Salvage Operation

Think there's no money to be made from refuse? With a little ingenuity, you may be surprised.
Magazine Contributor
2 min read

This story appears in the November 2003 issue of Entrepreneur. Subscribe »

When brainstorming new ways to collect old money, it never hurts to consider one of the classic clichés: One man's trash is another man's treasure.

It's a philosophy that will put Gord Black in the black by the end of the year. The 49-year-old CEO of Logs End Inc. formed his Ottawa-based company in 1998, vowing it would only harvest dead trees.

In the beginning, his competitors likely laughed. Even a friend suggested he had been hit in the head by a puck one too many times. But Black, whose privately owned company doesn't divulge revenues, says the is going to make its first profit this year, and he has 10 on his company roster.

Black's success does not come from rotting land-rooted trees; he's pulling his product from the bottom of the 310-mile-plus Ottawa River, which is full of lost lumber from the 19th cen-tury. Each year, Logs End brings up an average of 15,000 to 20,000 logs in pristine condition, protected by the cold water.

From there, the trees are cut, dried, milled, finished and turned into unfinished and pre-finished flooring. "And that's where finally comes in," says Black, conceding it's not an easy way to make a buck.

In Scottsboro, Alabama, Bryan Owens, 44, is CEO of Unclaimed Baggage, a store started in 1970 by his retired father, Doyle. It may be one store, but what they sell brings in more than 1 million customers per year. Unclaimed Baggage is just what it suggests: a store selling airport luggage that has gone unclaimed. There is so much of it, the outlet has expanded over a city block and now attracts visitors from around the world.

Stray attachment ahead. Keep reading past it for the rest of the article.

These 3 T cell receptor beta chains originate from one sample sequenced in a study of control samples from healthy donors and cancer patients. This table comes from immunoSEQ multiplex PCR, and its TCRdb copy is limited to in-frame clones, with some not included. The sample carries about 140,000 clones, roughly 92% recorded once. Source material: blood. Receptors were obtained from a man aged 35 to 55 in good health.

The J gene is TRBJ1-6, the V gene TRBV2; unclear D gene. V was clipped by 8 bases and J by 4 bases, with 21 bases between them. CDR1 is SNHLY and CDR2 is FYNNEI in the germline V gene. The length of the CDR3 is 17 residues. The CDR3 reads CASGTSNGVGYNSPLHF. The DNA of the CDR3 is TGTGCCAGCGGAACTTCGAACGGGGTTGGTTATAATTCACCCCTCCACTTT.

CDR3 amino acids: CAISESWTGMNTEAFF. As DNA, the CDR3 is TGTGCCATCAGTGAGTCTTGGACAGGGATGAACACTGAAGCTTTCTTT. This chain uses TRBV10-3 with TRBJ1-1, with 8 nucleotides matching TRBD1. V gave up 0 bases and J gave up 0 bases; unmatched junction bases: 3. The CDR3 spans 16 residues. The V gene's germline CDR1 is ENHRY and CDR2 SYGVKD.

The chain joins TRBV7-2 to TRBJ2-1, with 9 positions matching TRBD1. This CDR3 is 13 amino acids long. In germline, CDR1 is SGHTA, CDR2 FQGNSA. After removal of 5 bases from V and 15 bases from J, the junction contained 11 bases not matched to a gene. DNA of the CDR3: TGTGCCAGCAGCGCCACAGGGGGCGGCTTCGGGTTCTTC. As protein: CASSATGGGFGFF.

Owens, who bought the company from his father in 1996 and watched it grow 400 percent, says Unclaimed Baggage has exclusive long-term contracts with airlines around America, Asia and Europe, ensuring his store is the only one of its kind. It's also proof that the word "trash" should be used with wide latitude. The lumber slumbering in the Ottawa River is hardly garbage, and before Unclaimed Baggage began, unclaimed baggage was often auctioned off to excited airline employees. Rather, the key is making something out of what others believe is nothing. "Sometimes entrepreneurs want to make a huge splash and go slay Goliath," says Owens, "but there's a tremendous power in finding a niche and dominating it."


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